Hyderabad, City of Signs

In the tourist brochures Hyderabad is the “city of pearls,” justly renowned for its centuries-old traditions of fine jewelry.  In my not-so-touristy personal travel log, it’s the “city of signs.” Pretentious signs.  Ambivalent signs.  Misspelled signs.  Silly signs.  And many more.  Here’s a sampling from my travels around the city over the last few days.

Where to get a good (private) education: Genius College, Academic Heights, Brilliant School.  Or at the institution whose billboards show students flying in super-hero costumes--Success, the School.

Most desirable business addresses: Fantasy Square, Trendset Towers, Splendid Towers.

Best IT addresses: in northwest part of the city, especially in the districts of Hitec City, Hitex and Cyberbad.

Least attractive organizational names: All India Scheduled Castes and Scheduled Tribes Railway Employees Association, National Council for Cement and Building Materials.

Where to get married: at the Hyderabad International Convention Centre “for the biggest thematic weddings that reflect sheer grandeur.”  A vast convention floor and many rooms for you to display how much you’re spending on the three-day event.

Stretching the fashion metaphor: “Asymmetricals are back to even out the style quotient.”  The style quotient?  “A symphony of designer wear clothes for children.”

Messages for crazy drivers:  Hyderabad Traffic Police Welcomes You, Don’t Mix Drink & Drive, Speed Thrills but Kills, Don’t be Rash, Lest you Crash.  According to recent statistics, about 400 people a day are killed on road accidents in India, or about one every 3 ½ minutes.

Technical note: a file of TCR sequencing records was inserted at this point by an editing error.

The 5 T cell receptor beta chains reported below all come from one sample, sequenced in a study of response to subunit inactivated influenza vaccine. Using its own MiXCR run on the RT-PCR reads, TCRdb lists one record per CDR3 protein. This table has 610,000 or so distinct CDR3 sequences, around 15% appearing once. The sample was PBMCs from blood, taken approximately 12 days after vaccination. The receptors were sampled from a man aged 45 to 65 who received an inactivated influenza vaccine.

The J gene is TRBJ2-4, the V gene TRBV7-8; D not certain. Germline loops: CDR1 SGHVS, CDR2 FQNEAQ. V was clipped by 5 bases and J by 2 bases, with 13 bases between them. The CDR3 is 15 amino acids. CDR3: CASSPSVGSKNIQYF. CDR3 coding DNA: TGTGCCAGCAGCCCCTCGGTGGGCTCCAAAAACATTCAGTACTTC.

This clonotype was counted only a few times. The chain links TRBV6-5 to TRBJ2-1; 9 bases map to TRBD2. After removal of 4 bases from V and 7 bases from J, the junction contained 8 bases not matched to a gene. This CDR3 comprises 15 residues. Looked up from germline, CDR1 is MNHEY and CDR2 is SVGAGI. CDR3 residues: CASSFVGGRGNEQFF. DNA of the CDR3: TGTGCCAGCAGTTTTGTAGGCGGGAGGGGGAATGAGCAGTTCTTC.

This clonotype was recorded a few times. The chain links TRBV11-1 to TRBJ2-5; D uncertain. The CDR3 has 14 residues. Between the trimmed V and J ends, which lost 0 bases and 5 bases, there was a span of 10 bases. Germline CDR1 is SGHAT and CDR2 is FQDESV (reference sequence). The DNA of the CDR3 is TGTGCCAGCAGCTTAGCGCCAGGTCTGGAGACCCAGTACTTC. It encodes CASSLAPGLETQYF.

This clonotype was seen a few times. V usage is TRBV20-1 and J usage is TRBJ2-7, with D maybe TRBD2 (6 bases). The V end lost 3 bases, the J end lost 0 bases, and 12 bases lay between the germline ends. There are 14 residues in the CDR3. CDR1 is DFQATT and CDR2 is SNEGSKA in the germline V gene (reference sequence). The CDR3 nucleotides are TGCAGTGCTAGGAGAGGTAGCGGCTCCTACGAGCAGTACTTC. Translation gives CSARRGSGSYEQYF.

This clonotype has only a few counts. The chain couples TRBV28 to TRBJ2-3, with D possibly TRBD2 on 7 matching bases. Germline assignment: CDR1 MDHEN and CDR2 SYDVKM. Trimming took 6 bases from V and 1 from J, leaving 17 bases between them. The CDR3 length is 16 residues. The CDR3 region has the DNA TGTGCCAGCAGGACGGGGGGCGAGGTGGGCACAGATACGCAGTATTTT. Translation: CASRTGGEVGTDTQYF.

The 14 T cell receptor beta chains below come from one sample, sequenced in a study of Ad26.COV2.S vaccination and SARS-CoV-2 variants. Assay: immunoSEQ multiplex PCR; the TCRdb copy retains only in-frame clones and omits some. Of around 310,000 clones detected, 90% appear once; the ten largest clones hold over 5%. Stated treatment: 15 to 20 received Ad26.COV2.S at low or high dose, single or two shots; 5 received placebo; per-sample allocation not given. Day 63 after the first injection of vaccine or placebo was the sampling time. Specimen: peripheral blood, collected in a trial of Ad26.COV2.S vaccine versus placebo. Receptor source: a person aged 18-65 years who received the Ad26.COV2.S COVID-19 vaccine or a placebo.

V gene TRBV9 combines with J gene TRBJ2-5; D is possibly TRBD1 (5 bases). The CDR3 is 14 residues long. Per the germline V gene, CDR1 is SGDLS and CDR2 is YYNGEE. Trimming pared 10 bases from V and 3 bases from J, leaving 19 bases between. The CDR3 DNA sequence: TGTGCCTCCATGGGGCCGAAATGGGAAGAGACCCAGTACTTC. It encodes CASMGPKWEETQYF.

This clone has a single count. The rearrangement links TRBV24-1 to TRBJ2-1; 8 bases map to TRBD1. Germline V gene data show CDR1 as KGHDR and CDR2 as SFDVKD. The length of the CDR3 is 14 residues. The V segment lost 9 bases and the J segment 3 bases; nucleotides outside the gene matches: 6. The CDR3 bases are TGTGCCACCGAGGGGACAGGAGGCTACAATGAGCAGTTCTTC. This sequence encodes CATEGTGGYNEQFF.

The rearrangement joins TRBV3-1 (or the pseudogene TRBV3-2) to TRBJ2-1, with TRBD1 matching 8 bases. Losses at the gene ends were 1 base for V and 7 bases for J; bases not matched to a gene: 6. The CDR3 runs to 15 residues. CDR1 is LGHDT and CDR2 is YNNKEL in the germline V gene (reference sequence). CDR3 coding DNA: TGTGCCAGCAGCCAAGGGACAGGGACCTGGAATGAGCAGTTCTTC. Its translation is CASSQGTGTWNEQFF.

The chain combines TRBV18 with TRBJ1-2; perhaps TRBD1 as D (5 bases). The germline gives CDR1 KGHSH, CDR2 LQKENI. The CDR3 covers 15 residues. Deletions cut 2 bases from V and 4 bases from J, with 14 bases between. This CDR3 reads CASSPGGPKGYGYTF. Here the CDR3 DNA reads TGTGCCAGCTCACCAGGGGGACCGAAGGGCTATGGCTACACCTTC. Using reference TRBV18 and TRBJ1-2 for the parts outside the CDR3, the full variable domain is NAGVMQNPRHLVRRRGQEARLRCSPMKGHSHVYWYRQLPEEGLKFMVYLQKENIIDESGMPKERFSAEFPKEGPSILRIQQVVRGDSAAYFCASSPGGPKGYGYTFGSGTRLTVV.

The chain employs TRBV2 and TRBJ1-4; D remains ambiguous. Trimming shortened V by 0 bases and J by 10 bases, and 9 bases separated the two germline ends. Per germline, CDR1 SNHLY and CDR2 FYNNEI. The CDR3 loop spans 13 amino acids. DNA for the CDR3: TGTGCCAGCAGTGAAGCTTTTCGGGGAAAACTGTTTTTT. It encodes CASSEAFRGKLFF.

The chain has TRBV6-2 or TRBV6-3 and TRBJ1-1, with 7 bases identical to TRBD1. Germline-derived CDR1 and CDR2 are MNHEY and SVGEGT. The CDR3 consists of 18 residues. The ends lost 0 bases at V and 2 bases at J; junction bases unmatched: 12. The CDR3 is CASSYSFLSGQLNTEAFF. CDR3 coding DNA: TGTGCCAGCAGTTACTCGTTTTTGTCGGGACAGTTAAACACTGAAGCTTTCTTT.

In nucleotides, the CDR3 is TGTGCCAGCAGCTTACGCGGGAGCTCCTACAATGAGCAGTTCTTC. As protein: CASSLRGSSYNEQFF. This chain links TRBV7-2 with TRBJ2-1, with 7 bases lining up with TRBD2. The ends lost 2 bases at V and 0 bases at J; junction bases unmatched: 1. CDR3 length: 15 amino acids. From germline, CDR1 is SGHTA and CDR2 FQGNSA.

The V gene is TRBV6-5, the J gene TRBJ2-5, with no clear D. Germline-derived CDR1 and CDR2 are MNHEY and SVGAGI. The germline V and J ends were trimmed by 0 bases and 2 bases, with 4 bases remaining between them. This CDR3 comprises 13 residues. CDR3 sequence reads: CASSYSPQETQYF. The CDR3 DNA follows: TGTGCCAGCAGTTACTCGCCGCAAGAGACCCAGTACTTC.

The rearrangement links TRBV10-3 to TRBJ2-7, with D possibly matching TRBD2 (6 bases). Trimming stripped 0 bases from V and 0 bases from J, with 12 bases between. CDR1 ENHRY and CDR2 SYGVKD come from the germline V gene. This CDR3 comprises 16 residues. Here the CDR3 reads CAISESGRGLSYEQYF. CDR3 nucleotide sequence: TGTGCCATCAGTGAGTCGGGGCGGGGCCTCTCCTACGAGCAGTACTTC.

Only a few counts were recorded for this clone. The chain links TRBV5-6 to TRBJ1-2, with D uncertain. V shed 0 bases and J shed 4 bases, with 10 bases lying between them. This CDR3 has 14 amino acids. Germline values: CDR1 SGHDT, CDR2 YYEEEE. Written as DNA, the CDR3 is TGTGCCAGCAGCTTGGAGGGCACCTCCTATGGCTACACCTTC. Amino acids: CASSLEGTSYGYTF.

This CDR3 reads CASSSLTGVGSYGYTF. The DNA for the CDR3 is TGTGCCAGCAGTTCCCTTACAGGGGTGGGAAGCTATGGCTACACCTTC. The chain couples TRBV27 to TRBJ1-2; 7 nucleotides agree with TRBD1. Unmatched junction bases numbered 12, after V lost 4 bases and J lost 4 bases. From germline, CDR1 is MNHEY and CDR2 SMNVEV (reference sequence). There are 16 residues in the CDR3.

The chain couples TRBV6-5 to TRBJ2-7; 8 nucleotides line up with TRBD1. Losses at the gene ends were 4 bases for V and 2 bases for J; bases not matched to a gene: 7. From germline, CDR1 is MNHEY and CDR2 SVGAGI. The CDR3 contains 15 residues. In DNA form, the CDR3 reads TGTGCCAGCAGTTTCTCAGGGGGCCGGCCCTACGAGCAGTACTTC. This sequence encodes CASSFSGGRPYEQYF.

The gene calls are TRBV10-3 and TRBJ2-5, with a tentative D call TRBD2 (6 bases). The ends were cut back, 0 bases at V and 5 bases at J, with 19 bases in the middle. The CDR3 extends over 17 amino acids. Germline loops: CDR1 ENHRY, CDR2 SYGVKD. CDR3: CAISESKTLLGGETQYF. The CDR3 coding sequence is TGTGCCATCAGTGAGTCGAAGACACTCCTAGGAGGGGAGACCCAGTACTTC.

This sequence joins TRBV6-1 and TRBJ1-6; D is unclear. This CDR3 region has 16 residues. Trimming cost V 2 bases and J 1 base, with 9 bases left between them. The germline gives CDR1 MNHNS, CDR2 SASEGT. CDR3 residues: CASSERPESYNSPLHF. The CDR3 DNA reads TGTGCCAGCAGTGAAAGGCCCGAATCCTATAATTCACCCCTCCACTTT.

Where to eat: Definitely the Sodacanopenerwallah restaurant.   

Desperately Seeking SIM Card

 “Where’s the nearest mall?” I asked the duty manager at the Taj Deccan hotel in Hyderabad. “I need to buy a SIM card.”
“Sir, the City Centre Mall is close by, but I deeply regret to inform you that you will not be able to buy a SIM card there.  You must go to the mobile provider shop.”
I didn’t bother asking about the marketing logic of restricting SIM card sales to specific outlets, presumably with limited opening hours.  This is my sixth visit to India since 2003 and I’m used to regulations and bureaucracy for which the rationale is often elusive.
“OK, please give me the addresses,” I said.  The travel assistant wrote down three.  “You could walk but in this heat, I’d advise taking a tuk-tuk [the three wheel motorized auto rickshaw that is common throughout India].”  I selected Airtel, whose address was listed as Road No. 12, Banjara Hills.  It seemed a bit imprecise, but I assumed the driver would know where to go.
The duty manager approached me again.  “Do you have a copy of your passport face page and visa, also a passport picture?” he asked.  “I really need all that?” I answered, but with almost rhetorical resignation.  “Yes, and you will need a letter from the hotel stating that this is your local address.  I’ll be pleased to write it.” 
After assembling all the paperwork, I set off in a tuk-tuk.  We turned off the main road onto Road No. 12, the driver dodging and weaving between the buses and trucks as we went up a hill.  After a few minutes, I remembered the travel assistant’s remark that I could have walked to the store if the weather had not been so hot.  I would not have walked this far, even if the temperature had been 20 degrees lower.  We were now moving out of the commercial area, passing a hospital, villas and the gardens of the Income Tax Department guest house (where I’d like to say that weekly rates are negotiable).
“I don’t think it’s this far,” I told the driver. 
“Where is it you want sir?  This is Road No. 12.”
“The Airtel mobile shop.”
“You can buy recharge at many places.”
“No, I need a SIM card, not a recharge.  Please turn around.”